Free market competition improves public education, too


Free market advocates and thinkers argue that market forces and competition motivate businesses and entrepreneurs to innovate and create new goods and services that improve peoples’ lives. Over time those goods and services become better and often less expensive. For instance, consider how free-market-driven innovation has led to better and in many cases cheaper computers, telephones, cars and home appliances over the years. More importantly, think about how such free market innovations have improved the lives of almost every Utahn in the state.

School choice advocates in Utah have similarly sought to apply free market ideas to education policy in order to establish competition, thereby motivating innovation and leading to better academic outcomes for children and parents in Utah’s public schools. It seems that those efforts are working.

Just this year, the state Legislature allowed public school students to begin taking individual classes from any approved digital learning providers to complement their traditional classes at their brick-and-mortar school. When public school students enroll in this program, state funding goes from the student’s school district to the online class provider. In other words, the state online learning program is creating competition for taxpayer funding between traditional and online public schools.

The result has been innovation by school districts. The Salt Lake Tribune recently ran a story explaining how various school districts across the state have begun to create or expand their online offerings to keep taxpayer dollars within the school district. As one school district representative put it: “Once SB65 came out and was signed into law, we thought, ‘Hey, we’ve got to do something in public education to respond.’”

[pullquote]Competition and free market principles give public schools a compelling reason to produce new, innovative ways of educating children. [/pullquote]There you have it. Competition and free market principles give public schools a compelling reason to produce new, innovative ways of educating children. When those incentives exist, public schools respond.

And as it has proven in other areas of life, free market competition will, over time, drive educators to innovate and produce better ways of educating children. Similarly, free market competition will drive education entrepreneurs to find ways of producing similar or better academic outcomes for less money than traditional ways of educating children. Digital learning –from both the angle of its ability to provide better education as well as lower the cost of education – is a prime example of education innovation driven by free market competition.

In other words, free market competition works not only in the economy, but in public education too.

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  • Anonymous

    Whoa…. hold on there a minute Derek.  Before you say that “it is working” we need some more data.  We need to wait to see if these hastily thrown together online programs actually help students or hurt them.  For many years online classes had shown very poor levels of efficiency i.e., far fewer students actually earned credit in them.  I realize that things have improved and I agree that innovation CAN be great but the jury is still out in terms of whether or not this scrambling to keep money will benefit students.  What will we all do if this rush to online offerings cause a drop in graduation rates?  Just saying.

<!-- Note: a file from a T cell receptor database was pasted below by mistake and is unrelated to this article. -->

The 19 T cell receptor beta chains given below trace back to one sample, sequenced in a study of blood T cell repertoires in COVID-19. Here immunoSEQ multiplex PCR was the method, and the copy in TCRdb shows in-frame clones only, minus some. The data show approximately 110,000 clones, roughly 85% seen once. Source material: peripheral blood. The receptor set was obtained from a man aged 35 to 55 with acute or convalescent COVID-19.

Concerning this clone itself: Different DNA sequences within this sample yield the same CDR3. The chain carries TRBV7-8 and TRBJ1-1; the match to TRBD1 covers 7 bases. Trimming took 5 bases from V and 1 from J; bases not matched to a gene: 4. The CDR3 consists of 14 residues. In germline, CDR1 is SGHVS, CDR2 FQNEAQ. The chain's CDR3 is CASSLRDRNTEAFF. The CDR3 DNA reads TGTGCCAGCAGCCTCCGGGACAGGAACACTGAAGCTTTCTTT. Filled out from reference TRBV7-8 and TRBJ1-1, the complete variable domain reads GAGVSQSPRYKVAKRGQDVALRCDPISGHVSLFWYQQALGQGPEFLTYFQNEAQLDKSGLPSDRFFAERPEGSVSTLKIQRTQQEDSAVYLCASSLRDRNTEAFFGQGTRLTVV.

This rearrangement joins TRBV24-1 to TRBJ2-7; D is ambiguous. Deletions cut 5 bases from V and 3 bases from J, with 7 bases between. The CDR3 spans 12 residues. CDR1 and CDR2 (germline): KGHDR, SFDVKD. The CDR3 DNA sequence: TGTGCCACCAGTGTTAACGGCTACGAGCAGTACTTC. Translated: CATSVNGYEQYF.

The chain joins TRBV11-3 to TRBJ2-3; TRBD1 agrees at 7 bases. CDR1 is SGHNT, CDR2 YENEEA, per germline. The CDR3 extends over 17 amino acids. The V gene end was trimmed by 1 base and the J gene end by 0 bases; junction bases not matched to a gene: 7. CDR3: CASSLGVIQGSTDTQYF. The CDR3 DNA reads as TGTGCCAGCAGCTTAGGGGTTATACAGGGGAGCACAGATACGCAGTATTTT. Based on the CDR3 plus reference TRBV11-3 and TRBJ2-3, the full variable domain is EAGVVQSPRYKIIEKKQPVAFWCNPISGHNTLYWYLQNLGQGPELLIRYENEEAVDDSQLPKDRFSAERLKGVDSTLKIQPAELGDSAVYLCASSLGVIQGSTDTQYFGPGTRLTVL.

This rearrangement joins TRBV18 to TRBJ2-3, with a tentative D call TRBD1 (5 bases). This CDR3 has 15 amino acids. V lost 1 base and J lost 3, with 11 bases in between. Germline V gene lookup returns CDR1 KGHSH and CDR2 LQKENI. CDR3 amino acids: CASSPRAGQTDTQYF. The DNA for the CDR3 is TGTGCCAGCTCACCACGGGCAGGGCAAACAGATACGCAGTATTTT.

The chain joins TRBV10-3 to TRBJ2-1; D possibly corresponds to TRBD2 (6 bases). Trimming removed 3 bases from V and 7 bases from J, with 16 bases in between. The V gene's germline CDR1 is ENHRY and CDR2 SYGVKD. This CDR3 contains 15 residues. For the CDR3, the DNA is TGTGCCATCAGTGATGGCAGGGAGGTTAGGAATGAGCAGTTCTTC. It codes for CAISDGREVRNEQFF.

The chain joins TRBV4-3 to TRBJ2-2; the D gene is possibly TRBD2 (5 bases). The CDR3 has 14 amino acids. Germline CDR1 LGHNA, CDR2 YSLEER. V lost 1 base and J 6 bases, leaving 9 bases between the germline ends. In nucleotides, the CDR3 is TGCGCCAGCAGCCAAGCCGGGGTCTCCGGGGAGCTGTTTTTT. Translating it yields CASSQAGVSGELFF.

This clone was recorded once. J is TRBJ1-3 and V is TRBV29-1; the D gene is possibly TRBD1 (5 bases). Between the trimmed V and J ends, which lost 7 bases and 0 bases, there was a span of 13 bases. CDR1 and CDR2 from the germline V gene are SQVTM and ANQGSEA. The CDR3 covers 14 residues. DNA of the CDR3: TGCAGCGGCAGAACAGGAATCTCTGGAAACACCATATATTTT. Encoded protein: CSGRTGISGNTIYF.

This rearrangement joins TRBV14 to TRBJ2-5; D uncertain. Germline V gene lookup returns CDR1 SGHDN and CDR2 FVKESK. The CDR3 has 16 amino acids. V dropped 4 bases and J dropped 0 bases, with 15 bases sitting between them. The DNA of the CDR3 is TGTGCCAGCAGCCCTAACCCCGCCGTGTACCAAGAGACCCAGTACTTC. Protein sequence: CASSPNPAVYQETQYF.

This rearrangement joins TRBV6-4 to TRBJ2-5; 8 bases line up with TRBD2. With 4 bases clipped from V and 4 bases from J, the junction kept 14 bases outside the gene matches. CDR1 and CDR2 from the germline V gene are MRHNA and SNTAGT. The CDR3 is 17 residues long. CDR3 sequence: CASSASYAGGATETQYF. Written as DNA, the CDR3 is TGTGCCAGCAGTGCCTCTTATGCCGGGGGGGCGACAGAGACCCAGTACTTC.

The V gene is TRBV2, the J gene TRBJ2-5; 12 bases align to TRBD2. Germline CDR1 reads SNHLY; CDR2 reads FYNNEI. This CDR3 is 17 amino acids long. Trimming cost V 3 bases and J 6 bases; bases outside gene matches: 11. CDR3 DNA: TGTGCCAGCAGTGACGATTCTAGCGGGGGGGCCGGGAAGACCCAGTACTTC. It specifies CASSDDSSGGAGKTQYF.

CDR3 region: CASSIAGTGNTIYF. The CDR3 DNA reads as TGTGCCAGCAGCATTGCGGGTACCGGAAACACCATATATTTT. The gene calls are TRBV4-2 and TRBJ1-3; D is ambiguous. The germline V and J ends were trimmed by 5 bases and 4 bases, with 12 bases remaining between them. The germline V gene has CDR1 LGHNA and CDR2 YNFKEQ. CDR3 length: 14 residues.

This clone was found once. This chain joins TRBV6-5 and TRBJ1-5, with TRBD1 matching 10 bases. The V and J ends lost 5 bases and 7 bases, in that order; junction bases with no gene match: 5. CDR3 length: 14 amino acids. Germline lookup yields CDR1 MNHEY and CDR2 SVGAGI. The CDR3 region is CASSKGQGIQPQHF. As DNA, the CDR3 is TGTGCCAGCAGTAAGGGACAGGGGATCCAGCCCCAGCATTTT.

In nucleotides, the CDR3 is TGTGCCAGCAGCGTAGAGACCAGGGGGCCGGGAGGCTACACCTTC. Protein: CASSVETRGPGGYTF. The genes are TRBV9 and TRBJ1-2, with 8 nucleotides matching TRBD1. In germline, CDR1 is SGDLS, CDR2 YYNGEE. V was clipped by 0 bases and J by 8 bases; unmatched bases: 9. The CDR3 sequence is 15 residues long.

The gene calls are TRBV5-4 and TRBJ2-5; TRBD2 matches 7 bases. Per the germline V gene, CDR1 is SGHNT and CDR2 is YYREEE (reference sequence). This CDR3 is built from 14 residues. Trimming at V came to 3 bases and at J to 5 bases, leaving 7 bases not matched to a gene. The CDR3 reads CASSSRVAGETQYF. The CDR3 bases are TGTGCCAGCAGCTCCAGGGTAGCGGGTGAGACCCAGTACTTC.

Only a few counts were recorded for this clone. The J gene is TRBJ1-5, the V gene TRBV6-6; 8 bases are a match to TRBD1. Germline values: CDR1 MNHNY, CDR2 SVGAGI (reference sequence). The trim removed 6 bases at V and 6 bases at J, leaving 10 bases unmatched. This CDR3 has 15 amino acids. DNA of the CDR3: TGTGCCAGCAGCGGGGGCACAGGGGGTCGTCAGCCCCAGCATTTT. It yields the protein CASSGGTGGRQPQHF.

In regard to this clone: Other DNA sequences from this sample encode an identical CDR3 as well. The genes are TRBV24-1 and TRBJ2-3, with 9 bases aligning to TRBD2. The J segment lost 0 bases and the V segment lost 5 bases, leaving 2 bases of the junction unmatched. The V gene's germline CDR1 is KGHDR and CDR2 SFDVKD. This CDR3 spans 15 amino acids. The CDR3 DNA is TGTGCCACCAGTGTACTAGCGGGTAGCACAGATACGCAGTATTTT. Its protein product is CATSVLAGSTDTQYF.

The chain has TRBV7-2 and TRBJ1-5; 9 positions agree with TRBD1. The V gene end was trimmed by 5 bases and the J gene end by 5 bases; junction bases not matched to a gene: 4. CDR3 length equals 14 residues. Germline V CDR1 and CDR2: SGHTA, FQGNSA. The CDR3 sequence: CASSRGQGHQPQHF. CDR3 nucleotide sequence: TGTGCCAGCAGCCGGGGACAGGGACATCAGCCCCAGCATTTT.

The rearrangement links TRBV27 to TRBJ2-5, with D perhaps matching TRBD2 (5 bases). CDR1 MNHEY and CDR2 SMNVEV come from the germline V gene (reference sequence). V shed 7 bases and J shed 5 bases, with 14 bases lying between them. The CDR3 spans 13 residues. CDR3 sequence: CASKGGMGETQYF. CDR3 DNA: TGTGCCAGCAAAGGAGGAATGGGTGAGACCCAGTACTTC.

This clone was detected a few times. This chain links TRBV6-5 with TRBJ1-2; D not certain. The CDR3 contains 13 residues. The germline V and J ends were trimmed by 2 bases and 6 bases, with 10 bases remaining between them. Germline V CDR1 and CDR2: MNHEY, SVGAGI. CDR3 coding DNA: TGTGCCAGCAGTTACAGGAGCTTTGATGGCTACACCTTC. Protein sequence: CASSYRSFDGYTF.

• Dmonson

      When I say free market competition is working, I’m saying that it is forcing school districts to get innovative in how they deliver public education, and do something other than the status quo (which we know does not work for a large number of children). That we don’t need more data for…the fact that school districts are forming online schools where formerly none existed is proof enough.

      But as with any innovative, free market setting, it will take time to produce better educational outcomes.  It will also likely take some failures…someone will always end up producing an Edsel.  But if you aren’t willing to take some risks, you won’ t likely reap many significant rewards.

      • Anonymous

        Your points regarding innovation and competition are well taken.  The title of your post though, is “Free market competition improves public education too.”  I’m just saying that in the particular instance you site, we don’t know that yet.  Some people are fond of saying Change Is Good.  What they really need to say is that GOOD Change Is Good.  We have to realize that BAD Change is just that…BAD.

        • Dmonson

          In my opinion, the fact that school districts are starting to move outside the status quo – in response to SB 65 – by setting up online schools is a good thing for public education.  One thing the data does show is that our public school system is failing to serve a significant proportion of children in the state. Yet, the public education system remains more or less the same from one year to the next. Just getting the public school system off that path of inertia is, in my view, and improvement over what we have had.

          Now, are the specific online schools being created good ones?  I don’t know…as you point out, we need more time and information to determine that. But that doesn’t mean we can’t say with some level of confidence that it is good to see school districts trying to change and adapt to a 21st Century world by doing something different. I think we have all of the data we need to say that is progress and a good sign…in other words, an improvement.

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